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J Bodyw Mov Ther. 2017 Jul;21(3):495-502. doi: 10.1016/j.jbmt.2017.04.011. Epub 2017 Apr 28.

Acute electromyographic responses of deep thoracic paraspinal muscles to spinal manual therapy interventions. An experimental, randomized cross-over study.

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A.T. Still Research Institute, A.T. Still University, Kirksville, MO, USA; College of Health and Biomedicine, Victoria University, Melbourne, Australia. Electronic address:
Department of Health and Exercise Sciences, Truman State University, Kirksville, MO, USA. Electronic address:
Department of Neurobehavioral Sciences, Kirksville College of Osteopathic Medicine, A.T. Still University, Kirksville, MO, USA. Electronic address:
A.T. Still Research Institute, A.T. Still University, Kirksville, MO, USA. Electronic address:


This single group, randomized, cross-over study explored whether manual therapy alters motor tone of deep thoracic back muscles by examining resting electromyographic activity (EMG) after 2 types of manual therapy and a sham control intervention. Twenty-two participants with thoracic spinal pain (15 females, 7 males, mean age 28.1 ± 6.4 years) had dual fine-wire, intramuscular electrodes inserted into deep transversospinalis muscles at a thoracic level where tissues appeared abnormal to palpation (AbP) and at 2 sites above and below normal and non-tender to palpation (NT). A surface electrode was on the contralateral paraspinal mass at the level of AbP. EMG signals were recorded for resting prone, two 3-s free neck extension efforts, two 3-s resisted maximal voluntary isometric contractions (MVIC), and resting prone before the intervention. Randomized spinal manipulation, counterstrain, or sham manipulation was delivered and EMG re-measured. Participants returned 1 and 2 weeks later for the remaining 2 treatments. Reductions in resting EMG followed counterstrain in AbP (median decrease 3.3%, P = 0.01) and NT sites (median decrease 1.0%, P = 0.05) and for the surface electrode site (median decrease 2.0%, P = 0.009). Reduction in EMG following counterstrain during free neck extension was found for the surface electrode site (median decrease 2.7%, P < 0.01). Spinal manipulation produced no change in EMG, whereas counterstrain technique produced small significant reductions in paraspinal muscle activity during prone resting and free neck extension conditions. The clinical relevance of these changes is unclear.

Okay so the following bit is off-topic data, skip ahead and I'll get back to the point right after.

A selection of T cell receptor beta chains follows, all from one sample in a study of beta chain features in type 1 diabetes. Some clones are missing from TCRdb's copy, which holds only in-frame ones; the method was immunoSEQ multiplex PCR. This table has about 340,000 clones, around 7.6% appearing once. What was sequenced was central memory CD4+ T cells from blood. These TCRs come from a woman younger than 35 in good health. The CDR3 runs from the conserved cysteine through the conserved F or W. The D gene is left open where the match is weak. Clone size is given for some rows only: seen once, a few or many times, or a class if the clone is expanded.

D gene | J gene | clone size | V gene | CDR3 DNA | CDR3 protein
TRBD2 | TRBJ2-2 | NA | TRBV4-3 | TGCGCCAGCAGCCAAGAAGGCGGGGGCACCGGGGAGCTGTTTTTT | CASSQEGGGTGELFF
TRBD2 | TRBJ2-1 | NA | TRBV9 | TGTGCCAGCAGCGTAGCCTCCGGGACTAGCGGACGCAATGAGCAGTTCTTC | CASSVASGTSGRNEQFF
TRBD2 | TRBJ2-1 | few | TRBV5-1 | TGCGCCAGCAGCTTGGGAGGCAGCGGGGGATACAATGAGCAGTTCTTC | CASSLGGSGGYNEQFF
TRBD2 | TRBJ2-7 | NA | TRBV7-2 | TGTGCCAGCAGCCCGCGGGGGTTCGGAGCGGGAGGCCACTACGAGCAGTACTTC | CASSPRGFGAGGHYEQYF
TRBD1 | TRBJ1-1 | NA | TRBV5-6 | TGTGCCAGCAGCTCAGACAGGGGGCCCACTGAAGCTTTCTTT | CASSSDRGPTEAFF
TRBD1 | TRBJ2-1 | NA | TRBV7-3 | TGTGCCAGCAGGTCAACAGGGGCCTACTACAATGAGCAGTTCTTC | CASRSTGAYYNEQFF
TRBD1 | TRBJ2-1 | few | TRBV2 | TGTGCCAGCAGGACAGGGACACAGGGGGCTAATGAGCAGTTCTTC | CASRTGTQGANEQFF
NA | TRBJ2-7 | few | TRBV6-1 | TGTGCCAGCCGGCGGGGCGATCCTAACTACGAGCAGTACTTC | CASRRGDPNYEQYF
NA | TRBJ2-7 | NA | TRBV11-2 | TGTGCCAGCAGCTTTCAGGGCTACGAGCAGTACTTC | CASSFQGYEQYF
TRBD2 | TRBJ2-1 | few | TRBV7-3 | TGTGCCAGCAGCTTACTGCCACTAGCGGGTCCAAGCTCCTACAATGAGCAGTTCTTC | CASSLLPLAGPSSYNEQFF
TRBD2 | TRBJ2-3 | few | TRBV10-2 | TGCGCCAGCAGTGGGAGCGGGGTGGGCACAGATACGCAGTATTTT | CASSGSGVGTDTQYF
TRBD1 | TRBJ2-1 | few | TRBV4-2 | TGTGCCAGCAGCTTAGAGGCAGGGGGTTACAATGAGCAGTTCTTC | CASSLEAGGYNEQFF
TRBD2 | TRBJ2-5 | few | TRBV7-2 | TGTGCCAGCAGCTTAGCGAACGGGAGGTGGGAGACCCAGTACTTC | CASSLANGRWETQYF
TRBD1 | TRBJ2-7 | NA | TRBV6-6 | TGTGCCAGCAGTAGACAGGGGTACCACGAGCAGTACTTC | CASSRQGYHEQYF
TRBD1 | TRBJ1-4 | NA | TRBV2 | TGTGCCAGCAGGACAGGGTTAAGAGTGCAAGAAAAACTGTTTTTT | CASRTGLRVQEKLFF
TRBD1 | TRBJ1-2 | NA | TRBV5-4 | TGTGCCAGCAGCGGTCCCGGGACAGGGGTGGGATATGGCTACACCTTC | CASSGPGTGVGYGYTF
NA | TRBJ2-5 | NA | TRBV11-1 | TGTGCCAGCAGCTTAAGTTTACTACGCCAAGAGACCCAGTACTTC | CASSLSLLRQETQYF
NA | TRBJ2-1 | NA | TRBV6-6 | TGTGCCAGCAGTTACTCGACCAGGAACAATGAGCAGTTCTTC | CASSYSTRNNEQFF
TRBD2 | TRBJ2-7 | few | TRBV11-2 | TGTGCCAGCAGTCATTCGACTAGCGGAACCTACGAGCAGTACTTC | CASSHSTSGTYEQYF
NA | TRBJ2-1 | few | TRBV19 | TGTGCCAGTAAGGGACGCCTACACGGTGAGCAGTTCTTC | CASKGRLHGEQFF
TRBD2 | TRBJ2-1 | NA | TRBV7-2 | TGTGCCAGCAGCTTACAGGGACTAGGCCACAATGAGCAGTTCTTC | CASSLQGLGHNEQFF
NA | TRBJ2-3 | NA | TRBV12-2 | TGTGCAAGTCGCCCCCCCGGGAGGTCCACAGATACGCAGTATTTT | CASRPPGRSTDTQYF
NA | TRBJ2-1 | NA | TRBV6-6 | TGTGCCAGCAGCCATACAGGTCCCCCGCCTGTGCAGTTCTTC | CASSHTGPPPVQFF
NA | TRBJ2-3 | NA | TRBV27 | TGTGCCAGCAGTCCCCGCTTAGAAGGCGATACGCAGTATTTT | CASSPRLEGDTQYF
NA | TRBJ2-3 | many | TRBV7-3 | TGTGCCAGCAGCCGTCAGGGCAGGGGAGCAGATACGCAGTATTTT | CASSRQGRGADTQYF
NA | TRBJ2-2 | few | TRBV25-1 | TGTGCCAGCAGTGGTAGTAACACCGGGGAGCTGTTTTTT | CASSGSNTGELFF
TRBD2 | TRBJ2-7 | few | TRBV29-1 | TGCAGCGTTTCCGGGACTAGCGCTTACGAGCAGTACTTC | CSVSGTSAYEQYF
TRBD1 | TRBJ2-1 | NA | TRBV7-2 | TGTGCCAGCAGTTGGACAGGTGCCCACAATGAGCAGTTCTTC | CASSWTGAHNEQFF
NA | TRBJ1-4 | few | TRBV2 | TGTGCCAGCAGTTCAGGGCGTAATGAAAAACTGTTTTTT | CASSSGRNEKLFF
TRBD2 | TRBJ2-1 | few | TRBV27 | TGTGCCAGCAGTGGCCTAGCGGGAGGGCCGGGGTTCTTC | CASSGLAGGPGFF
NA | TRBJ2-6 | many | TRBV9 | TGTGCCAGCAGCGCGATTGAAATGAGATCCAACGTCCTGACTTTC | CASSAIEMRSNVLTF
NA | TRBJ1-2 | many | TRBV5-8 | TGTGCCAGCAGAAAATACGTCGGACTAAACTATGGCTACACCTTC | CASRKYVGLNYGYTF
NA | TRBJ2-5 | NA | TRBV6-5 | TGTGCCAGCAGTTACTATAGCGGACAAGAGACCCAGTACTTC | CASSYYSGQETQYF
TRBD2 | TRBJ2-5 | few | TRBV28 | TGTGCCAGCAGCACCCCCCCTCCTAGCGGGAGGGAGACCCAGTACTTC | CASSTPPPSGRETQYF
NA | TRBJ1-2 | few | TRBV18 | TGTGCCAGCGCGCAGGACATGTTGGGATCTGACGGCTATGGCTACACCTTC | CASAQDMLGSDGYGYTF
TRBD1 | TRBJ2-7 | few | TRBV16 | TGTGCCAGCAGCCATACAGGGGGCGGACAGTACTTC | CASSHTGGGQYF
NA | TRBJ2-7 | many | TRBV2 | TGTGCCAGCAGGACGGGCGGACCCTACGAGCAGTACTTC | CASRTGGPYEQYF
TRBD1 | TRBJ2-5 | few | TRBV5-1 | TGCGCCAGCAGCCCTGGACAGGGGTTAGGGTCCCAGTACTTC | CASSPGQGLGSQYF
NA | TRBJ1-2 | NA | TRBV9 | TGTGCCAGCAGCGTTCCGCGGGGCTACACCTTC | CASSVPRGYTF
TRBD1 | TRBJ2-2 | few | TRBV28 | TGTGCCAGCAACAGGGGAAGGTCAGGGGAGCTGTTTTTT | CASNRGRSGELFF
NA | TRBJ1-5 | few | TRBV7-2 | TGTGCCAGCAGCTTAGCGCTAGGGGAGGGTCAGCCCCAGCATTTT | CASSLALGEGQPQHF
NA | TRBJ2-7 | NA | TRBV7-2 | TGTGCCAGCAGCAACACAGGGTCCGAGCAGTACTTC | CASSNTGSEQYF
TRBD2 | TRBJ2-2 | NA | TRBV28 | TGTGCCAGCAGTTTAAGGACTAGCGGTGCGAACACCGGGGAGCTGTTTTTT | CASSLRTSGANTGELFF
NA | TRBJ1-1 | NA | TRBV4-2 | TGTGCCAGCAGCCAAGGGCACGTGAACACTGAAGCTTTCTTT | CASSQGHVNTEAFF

Electromyographic; Paraspinal muscles; Spinal manipulation

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